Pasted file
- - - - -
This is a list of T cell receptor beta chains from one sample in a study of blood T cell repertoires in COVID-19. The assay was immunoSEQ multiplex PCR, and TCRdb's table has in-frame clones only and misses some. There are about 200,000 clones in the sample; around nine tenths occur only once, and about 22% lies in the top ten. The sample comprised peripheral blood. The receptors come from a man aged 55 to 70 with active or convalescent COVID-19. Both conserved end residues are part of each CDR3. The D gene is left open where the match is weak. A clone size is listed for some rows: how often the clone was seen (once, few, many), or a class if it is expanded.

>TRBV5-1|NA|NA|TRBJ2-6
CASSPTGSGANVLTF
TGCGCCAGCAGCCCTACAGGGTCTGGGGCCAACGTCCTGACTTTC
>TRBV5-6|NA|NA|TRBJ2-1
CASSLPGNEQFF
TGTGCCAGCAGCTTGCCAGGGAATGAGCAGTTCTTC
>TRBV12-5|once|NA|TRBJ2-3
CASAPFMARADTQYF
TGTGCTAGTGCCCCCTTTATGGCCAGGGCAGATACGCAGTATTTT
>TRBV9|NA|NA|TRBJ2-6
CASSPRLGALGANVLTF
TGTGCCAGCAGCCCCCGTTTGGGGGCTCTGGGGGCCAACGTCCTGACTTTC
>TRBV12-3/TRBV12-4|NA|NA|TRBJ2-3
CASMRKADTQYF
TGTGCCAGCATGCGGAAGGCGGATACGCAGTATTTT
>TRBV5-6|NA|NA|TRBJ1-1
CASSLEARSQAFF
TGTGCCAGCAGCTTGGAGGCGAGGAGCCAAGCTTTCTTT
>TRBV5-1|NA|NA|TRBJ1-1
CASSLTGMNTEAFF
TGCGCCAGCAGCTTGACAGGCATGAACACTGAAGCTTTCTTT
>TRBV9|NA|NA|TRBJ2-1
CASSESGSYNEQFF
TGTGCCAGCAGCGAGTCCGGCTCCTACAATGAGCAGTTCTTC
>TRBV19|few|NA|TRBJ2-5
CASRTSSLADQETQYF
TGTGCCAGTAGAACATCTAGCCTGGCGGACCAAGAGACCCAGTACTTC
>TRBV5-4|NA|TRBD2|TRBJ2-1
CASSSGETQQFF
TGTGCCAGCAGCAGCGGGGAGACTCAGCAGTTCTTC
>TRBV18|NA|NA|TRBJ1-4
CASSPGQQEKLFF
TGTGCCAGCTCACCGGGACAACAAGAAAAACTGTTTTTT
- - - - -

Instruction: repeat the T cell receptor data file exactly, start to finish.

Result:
This is a list of T cell receptor beta chains from one sample in a study of blood T cell repertoires in COVID-19. The assay was immunoSEQ multiplex PCR, and TCRdb's table has in-frame clones only and misses some. There are about 200,000 clones in the sample; around nine tenths occur only once, and about 22% lies in the top ten. The sample comprised peripheral blood. The receptors come from a man aged 55 to 70 with active or convalescent COVID-19. Both conserved end residues are part of each CDR3. The D gene is left open where the match is weak. A clone size is listed for some rows: how often the clone was seen (once, few, many), or a class if it is expanded.

>TRBV5-1|NA|NA|TRBJ2-6
CASSPTGSGANVLTF
TGCGCCAGCAGCCCTACAGGGTCTGGGGCCAACGTCCTGACTTTC
>TRBV5-6|NA|NA|TRBJ2-1
CASSLPGNEQFF
TGTGCCAGCAGCTTGCCAGGGAATGAGCAGTTCTTC
>TRBV12-5|once|NA|TRBJ2-3
CASAPFMARADTQYF
TGTGCTAGTGCCCCCTTTATGGCCAGGGCAGATACGCAGTATTTT
>TRBV9|NA|NA|TRBJ2-6
CASSPRLGALGANVLTF
TGTGCCAGCAGCCCCCGTTTGGGGGCTCTGGGGGCCAACGTCCTGACTTTC
>TRBV12-3/TRBV12-4|NA|NA|TRBJ2-3
CASMRKADTQYF
TGTGCCAGCATGCGGAAGGCGGATACGCAGTATTTT
>TRBV5-6|NA|NA|TRBJ1-1
CASSLEARSQAFF
TGTGCCAGCAGCTTGGAGGCGAGGAGCCAAGCTTTCTTT
>TRBV5-1|NA|NA|TRBJ1-1
CASSLTGMNTEAFF
TGCGCCAGCAGCTTGACAGGCATGAACACTGAAGCTTTCTTT
>TRBV9|NA|NA|TRBJ2-1
CASSESGSYNEQFF
TGTGCCAGCAGCGAGTCCGGCTCCTACAATGAGCAGTTCTTC
>TRBV19|few|NA|TRBJ2-5
CASRTSSLADQETQYF
TGTGCCAGTAGAACATCTAGCCTGGCGGACCAAGAGACCCAGTACTTC
>TRBV5-4|NA|TRBD2|TRBJ2-1
CASSSGETQQFF
TGTGCCAGCAGCAGCGGGGAGACTCAGCAGTTCTTC
>TRBV18|NA|NA|TRBJ1-4
CASSPGQQEKLFF
TGTGCCAGCTCACCGGGACAACAAGAAAAACTGTTTTTT